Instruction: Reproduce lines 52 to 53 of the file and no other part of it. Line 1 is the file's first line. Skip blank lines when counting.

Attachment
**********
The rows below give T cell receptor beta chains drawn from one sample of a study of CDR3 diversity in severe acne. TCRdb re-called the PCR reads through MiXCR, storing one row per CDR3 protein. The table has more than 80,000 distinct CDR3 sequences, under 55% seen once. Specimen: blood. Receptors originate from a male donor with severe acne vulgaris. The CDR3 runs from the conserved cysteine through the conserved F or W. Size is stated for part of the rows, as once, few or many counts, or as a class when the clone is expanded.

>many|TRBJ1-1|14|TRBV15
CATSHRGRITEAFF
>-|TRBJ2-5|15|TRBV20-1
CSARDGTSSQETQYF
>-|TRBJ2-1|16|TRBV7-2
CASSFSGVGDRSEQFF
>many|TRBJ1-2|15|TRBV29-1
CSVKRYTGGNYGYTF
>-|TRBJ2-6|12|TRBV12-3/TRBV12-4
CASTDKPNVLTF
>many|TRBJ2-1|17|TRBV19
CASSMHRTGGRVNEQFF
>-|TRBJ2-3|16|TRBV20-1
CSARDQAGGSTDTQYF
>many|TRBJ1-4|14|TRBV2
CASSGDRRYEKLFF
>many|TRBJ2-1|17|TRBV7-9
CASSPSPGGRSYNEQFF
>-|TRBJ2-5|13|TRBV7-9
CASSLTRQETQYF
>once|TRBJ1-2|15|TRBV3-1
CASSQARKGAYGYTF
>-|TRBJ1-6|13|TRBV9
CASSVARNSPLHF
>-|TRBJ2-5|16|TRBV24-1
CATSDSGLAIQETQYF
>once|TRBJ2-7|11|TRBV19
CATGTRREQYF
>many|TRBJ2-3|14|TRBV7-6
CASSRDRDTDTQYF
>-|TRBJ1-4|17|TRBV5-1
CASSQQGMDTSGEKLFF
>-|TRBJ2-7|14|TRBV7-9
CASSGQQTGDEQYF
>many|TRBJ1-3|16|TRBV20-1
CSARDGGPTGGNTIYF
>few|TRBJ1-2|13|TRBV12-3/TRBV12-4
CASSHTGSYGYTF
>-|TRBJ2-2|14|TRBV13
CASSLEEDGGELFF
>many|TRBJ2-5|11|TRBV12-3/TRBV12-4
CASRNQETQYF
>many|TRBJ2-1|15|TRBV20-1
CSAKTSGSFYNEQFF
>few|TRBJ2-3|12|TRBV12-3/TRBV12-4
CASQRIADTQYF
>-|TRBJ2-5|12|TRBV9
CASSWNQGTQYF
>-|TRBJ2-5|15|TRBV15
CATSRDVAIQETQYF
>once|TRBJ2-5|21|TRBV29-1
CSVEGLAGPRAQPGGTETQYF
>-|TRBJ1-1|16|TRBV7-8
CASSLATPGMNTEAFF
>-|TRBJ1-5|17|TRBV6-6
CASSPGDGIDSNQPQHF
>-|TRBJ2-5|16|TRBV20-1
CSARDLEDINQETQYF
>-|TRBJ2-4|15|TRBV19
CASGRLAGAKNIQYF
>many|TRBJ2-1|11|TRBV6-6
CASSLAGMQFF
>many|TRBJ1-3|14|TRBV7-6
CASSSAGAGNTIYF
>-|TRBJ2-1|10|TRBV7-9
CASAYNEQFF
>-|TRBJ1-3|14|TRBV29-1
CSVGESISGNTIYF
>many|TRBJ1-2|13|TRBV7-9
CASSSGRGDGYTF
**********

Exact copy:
>once|TRBJ2-5|21|TRBV29-1
CSVEGLAGPRAQPGGTETQYF